Billy Ray Brewton’s 2016 film Show Yourself shouldn’t be easy to write a scathing review about. It is a likable movie, as far as I’m concerned. On top of that, none of the acting strikes me as being bad. However, I would be lying if I said it didn’t drag at points, and to say it never chases its own tail. The story is very simple. It’s about a guy named Travis (Ben Hethcoat) who’s taking time to scatter the ashes of his buddy, Paul (Clancy McCartney), who committed suicide.
He’s hanging out in a cabin, fully intent on scattering the ashes through the natural world around him. In the process of grieving, Travis calls his other pal, Lane (Barak Hardley), who alternately consoles and annoys him. Travis also communicates with his obviously soon-to-be-ex, Nikki (Corsica Wilson). However, as the story progresses, we have reason to wonder, is Paul really dead? And if Paul is dead, how does one explain what’s happening to Travis?
Things I Liked
The characters seem real enough, one supposes. There are some fairly creepy ideas in this movie, too. There is some decent scenery, and it’s well shot. I also commend the film for not trying too hard to be a conventional “horror” film. In fact, it probably barely counts as horror. While extreme movies can be a hoot, sometimes it’s refreshing to see restraint. It seems like Billy Ray Brewton had an idea and didn’t let it be swallowed up by trends or conventions.
It also helps that Show Yourself relies on universal themes of love, loss and conflicting emotions throughout its coarse. That way, even if one’s not necessarily amazed by the film, they may still identify with it on some level. I feel weird typing this, but there’s also a weird surprise for Tim & Eric fans: Barak Hardley looks a hell of a lot Eric Wareheim, at least at first glance.
Things I Didn’t Like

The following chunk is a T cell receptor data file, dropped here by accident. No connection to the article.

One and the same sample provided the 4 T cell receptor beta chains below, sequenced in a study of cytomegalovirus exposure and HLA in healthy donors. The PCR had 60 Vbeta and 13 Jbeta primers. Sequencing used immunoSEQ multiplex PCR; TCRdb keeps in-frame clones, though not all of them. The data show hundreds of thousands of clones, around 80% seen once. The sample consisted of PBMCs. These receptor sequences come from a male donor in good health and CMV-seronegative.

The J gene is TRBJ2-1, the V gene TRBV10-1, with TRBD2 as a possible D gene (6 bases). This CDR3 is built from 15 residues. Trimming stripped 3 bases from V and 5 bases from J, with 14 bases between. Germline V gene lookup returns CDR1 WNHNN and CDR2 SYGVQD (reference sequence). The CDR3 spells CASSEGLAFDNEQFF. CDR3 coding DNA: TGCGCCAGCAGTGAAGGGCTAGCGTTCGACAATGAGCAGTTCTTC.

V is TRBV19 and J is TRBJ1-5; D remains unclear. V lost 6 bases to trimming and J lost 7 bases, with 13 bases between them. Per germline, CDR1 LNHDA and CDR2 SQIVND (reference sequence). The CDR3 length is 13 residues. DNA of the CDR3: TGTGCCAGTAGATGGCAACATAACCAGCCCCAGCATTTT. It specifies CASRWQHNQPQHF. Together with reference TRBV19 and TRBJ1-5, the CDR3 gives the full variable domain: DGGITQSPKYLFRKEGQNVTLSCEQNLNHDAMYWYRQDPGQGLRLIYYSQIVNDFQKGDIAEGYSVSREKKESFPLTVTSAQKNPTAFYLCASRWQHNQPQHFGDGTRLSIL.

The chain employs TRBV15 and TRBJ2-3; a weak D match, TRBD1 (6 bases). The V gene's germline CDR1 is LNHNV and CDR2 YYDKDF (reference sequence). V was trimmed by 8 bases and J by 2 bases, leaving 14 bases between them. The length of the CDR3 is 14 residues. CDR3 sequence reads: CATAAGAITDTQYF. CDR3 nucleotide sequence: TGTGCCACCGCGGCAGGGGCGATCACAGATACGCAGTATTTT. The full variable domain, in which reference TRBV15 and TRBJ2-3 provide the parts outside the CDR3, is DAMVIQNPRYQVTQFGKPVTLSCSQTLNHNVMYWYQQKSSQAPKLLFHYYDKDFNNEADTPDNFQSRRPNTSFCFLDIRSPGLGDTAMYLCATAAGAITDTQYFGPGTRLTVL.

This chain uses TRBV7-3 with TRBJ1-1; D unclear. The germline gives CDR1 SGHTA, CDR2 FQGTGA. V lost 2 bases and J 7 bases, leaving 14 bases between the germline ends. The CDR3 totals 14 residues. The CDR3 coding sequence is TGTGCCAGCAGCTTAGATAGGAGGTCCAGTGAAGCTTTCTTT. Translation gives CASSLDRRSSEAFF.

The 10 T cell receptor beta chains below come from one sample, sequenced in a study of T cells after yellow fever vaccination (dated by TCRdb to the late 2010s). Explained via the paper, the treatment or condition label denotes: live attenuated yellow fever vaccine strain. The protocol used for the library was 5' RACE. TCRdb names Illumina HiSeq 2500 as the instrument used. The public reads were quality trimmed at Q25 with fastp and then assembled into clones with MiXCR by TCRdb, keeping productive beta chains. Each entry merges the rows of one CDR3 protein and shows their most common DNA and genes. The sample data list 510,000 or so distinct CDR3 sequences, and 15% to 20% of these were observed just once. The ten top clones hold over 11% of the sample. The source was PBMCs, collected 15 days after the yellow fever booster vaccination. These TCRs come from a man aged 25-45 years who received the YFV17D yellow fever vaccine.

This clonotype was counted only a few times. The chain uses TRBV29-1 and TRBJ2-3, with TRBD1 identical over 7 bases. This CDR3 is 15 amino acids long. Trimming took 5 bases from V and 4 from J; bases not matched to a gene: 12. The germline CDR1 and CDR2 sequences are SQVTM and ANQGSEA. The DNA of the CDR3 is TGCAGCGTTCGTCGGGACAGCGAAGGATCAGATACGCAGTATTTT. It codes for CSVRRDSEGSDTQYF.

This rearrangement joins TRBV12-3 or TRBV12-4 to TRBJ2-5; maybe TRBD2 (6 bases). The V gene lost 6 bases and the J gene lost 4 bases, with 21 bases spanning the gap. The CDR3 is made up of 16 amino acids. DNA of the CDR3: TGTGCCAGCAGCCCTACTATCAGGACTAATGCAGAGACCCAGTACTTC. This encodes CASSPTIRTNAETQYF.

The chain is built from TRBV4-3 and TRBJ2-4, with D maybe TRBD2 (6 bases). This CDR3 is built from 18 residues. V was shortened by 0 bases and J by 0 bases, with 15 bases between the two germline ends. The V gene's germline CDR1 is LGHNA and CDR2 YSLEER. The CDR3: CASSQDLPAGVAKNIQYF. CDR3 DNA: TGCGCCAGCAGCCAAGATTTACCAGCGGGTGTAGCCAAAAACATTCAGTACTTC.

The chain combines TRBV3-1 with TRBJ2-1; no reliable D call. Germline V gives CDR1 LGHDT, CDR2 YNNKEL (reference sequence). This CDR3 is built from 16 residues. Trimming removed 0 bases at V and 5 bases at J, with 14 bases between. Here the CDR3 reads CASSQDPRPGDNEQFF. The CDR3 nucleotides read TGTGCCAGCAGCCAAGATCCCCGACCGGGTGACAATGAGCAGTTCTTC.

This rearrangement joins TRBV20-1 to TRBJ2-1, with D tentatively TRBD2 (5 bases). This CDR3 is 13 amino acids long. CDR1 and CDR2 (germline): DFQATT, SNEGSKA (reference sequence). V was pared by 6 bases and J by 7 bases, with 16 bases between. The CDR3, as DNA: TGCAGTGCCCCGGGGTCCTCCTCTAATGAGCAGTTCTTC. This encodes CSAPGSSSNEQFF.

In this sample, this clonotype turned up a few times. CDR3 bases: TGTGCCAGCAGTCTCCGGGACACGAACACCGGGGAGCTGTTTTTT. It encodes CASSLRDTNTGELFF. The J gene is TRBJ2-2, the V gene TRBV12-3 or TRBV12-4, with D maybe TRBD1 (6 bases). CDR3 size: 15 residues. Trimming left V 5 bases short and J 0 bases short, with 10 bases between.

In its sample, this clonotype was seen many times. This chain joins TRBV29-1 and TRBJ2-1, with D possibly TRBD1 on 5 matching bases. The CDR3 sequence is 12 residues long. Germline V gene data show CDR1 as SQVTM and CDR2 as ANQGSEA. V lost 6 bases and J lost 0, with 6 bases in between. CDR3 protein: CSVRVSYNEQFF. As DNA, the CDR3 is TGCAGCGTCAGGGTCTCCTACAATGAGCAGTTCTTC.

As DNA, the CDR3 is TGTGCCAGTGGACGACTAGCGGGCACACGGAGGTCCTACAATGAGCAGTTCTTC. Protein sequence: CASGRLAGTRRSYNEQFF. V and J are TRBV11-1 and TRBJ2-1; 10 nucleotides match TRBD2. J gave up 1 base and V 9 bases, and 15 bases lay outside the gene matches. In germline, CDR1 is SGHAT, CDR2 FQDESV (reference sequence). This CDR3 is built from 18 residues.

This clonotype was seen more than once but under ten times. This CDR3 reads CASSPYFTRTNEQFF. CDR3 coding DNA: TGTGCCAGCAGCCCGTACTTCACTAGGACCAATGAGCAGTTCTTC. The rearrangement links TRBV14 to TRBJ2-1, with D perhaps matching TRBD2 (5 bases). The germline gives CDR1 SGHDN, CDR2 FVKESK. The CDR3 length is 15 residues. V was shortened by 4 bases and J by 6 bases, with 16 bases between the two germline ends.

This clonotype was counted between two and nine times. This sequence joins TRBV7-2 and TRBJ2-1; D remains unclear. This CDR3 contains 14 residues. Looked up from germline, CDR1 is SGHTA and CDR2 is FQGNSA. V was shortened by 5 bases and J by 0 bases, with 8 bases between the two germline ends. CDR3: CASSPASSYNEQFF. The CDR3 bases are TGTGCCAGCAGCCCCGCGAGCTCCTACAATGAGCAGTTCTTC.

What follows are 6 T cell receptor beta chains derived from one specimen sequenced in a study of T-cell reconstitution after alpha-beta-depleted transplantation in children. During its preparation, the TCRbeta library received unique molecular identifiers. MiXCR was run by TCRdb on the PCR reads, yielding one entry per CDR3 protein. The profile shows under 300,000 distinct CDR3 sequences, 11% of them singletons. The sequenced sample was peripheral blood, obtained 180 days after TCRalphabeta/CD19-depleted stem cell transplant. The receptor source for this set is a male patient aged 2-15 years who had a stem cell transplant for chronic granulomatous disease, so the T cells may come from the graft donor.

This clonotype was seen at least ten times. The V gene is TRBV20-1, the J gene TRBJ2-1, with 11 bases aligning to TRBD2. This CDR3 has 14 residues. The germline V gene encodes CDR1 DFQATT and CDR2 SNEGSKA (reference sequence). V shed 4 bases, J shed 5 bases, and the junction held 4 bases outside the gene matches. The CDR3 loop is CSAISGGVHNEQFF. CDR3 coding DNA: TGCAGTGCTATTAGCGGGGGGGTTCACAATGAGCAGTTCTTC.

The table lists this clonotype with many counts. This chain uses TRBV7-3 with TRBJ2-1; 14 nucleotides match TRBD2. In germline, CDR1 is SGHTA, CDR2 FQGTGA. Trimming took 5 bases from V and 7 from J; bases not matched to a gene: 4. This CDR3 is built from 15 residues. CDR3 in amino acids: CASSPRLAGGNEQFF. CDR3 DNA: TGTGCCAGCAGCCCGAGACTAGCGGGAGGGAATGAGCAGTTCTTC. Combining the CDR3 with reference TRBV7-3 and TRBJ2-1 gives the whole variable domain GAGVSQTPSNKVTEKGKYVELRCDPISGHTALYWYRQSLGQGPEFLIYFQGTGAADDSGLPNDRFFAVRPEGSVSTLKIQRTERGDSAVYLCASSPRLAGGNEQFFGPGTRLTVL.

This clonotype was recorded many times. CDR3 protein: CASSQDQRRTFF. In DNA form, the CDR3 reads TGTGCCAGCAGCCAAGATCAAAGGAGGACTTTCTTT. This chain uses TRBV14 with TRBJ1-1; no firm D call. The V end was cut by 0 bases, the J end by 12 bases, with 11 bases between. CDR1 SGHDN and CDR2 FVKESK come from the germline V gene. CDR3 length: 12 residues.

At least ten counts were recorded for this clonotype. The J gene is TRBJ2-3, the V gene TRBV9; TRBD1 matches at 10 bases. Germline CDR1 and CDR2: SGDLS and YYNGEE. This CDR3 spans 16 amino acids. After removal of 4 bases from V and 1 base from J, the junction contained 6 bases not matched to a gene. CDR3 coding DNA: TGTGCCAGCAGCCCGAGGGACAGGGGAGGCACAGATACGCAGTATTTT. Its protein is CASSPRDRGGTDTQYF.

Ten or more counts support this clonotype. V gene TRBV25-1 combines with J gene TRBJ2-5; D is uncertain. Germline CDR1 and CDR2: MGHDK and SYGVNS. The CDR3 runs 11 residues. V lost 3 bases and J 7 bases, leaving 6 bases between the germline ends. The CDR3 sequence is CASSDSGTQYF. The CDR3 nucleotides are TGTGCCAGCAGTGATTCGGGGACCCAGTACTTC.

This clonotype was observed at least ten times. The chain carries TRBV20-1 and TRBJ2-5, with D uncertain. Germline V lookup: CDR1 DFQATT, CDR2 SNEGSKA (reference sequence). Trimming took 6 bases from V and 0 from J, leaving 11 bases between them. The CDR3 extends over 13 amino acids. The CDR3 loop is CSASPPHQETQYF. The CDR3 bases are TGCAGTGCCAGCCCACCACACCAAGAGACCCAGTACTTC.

As I said, Show Yourself is a likable film, so I won’t bother criticizing it too much. It drags on at times, though. It is also yet another film where a guy only has semi-pals. While this can be realistic, the whole “We insult our buddies all the time” thing gets a little played out as the movie goes along. More generally, many horror movies forget that some people are actually kind to each other without the near-constant sarcasm going on. In that sense, this movie can come off as seeming clichéd.
Also, this is probably my own jaded, teetotaler/”straight edge” bias, but it would be refreshing to see a dramatic character who doesn’t drown his/her sorrows in booze or drugs. In fact, a sober character might have even heightened the psychological horror aspects of the film, as opposed to making us wonder if it’s something drug/alcohol-related. I’m sure some people would find those critiques strange, but it’s my honest opinion.
In summation, I would say Show Yourself probably won’t disappoint you, if you’re open to examining a grieving character. There are far worse slices of cinema out there, and this one blazes its own path. Still, you won’t like this if your horror films require blood and guts to be enjoyed.
What do you think about Show Yourself? Let us know in the comments!